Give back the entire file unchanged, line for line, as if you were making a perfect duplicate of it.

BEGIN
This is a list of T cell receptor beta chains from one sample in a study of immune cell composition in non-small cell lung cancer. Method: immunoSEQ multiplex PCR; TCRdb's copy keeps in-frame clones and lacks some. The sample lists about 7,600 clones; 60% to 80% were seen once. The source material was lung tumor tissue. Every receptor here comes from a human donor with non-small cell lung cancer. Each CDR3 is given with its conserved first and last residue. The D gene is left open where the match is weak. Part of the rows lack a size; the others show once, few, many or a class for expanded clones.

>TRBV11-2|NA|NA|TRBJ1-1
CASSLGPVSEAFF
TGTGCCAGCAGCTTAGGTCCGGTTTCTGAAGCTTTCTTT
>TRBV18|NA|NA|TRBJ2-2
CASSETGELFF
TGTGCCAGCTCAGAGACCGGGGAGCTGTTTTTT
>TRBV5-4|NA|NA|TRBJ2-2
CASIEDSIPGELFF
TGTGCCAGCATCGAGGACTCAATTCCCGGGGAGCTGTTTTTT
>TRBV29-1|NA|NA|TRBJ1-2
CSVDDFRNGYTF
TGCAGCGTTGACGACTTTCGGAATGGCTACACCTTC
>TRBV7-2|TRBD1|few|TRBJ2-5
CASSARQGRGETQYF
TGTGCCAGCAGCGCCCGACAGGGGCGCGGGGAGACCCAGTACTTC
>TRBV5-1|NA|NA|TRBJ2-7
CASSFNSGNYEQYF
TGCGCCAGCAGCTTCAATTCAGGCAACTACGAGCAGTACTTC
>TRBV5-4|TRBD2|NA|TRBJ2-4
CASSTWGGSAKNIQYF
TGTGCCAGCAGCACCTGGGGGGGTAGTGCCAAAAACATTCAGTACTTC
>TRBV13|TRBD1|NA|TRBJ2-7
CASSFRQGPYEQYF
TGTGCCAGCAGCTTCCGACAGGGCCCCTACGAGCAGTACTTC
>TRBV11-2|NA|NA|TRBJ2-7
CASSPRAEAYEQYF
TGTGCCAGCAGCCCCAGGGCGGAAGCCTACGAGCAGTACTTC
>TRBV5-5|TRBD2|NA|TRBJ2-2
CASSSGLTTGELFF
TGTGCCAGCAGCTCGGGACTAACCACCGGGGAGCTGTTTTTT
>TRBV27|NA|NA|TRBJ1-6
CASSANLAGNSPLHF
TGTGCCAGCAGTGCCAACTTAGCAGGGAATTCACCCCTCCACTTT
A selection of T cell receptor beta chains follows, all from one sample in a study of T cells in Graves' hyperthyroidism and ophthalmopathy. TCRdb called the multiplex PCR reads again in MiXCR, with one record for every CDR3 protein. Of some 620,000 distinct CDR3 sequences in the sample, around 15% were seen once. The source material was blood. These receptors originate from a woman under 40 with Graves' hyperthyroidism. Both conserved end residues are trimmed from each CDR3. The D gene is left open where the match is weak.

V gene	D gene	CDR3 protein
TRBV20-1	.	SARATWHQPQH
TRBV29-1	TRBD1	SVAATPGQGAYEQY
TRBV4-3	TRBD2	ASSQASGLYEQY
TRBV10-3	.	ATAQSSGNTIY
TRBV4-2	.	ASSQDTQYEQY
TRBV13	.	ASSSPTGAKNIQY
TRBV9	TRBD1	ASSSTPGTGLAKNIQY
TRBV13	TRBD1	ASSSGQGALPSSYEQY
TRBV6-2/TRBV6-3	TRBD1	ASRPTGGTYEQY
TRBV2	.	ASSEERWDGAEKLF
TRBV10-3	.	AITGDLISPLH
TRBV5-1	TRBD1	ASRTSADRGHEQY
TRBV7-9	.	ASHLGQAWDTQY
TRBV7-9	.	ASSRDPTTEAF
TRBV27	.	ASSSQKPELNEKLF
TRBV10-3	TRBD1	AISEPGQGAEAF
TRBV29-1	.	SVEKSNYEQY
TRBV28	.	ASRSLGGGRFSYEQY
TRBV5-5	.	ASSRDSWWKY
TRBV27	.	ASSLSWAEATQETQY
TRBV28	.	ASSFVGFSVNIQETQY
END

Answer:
This is a list of T cell receptor beta chains from one sample in a study of immune cell composition in non-small cell lung cancer. Method: immunoSEQ multiplex PCR; TCRdb's copy keeps in-frame clones and lacks some. The sample lists about 7,600 clones; 60% to 80% were seen once. The source material was lung tumor tissue. Every receptor here comes from a human donor with non-small cell lung cancer. Each CDR3 is given with its conserved first and last residue. The D gene is left open where the match is weak. Part of the rows lack a size; the others show once, few, many or a class for expanded clones.

>TRBV11-2|NA|NA|TRBJ1-1
CASSLGPVSEAFF
TGTGCCAGCAGCTTAGGTCCGGTTTCTGAAGCTTTCTTT
>TRBV18|NA|NA|TRBJ2-2
CASSETGELFF
TGTGCCAGCTCAGAGACCGGGGAGCTGTTTTTT
>TRBV5-4|NA|NA|TRBJ2-2
CASIEDSIPGELFF
TGTGCCAGCATCGAGGACTCAATTCCCGGGGAGCTGTTTTTT
>TRBV29-1|NA|NA|TRBJ1-2
CSVDDFRNGYTF
TGCAGCGTTGACGACTTTCGGAATGGCTACACCTTC
>TRBV7-2|TRBD1|few|TRBJ2-5
CASSARQGRGETQYF
TGTGCCAGCAGCGCCCGACAGGGGCGCGGGGAGACCCAGTACTTC
>TRBV5-1|NA|NA|TRBJ2-7
CASSFNSGNYEQYF
TGCGCCAGCAGCTTCAATTCAGGCAACTACGAGCAGTACTTC
>TRBV5-4|TRBD2|NA|TRBJ2-4
CASSTWGGSAKNIQYF
TGTGCCAGCAGCACCTGGGGGGGTAGTGCCAAAAACATTCAGTACTTC
>TRBV13|TRBD1|NA|TRBJ2-7
CASSFRQGPYEQYF
TGTGCCAGCAGCTTCCGACAGGGCCCCTACGAGCAGTACTTC
>TRBV11-2|NA|NA|TRBJ2-7
CASSPRAEAYEQYF
TGTGCCAGCAGCCCCAGGGCGGAAGCCTACGAGCAGTACTTC
>TRBV5-5|TRBD2|NA|TRBJ2-2
CASSSGLTTGELFF
TGTGCCAGCAGCTCGGGACTAACCACCGGGGAGCTGTTTTTT
>TRBV27|NA|NA|TRBJ1-6
CASSANLAGNSPLHF
TGTGCCAGCAGTGCCAACTTAGCAGGGAATTCACCCCTCCACTTT
A selection of T cell receptor beta chains follows, all from one sample in a study of T cells in Graves' hyperthyroidism and ophthalmopathy. TCRdb called the multiplex PCR reads again in MiXCR, with one record for every CDR3 protein. Of some 620,000 distinct CDR3 sequences in the sample, around 15% were seen once. The source material was blood. These receptors originate from a woman under 40 with Graves' hyperthyroidism. Both conserved end residues are trimmed from each CDR3. The D gene is left open where the match is weak.

V gene	D gene	CDR3 protein
TRBV20-1	.	SARATWHQPQH
TRBV29-1	TRBD1	SVAATPGQGAYEQY
TRBV4-3	TRBD2	ASSQASGLYEQY
TRBV10-3	.	ATAQSSGNTIY
TRBV4-2	.	ASSQDTQYEQY
TRBV13	.	ASSSPTGAKNIQY
TRBV9	TRBD1	ASSSTPGTGLAKNIQY
TRBV13	TRBD1	ASSSGQGALPSSYEQY
TRBV6-2/TRBV6-3	TRBD1	ASRPTGGTYEQY
TRBV2	.	ASSEERWDGAEKLF
TRBV10-3	.	AITGDLISPLH
TRBV5-1	TRBD1	ASRTSADRGHEQY
TRBV7-9	.	ASHLGQAWDTQY
TRBV7-9	.	ASSRDPTTEAF
TRBV27	.	ASSSQKPELNEKLF
TRBV10-3	TRBD1	AISEPGQGAEAF
TRBV29-1	.	SVEKSNYEQY
TRBV28	.	ASRSLGGGRFSYEQY
TRBV5-5	.	ASSRDSWWKY
TRBV27	.	ASSLSWAEATQETQY
TRBV28	.	ASSFVGFSVNIQETQY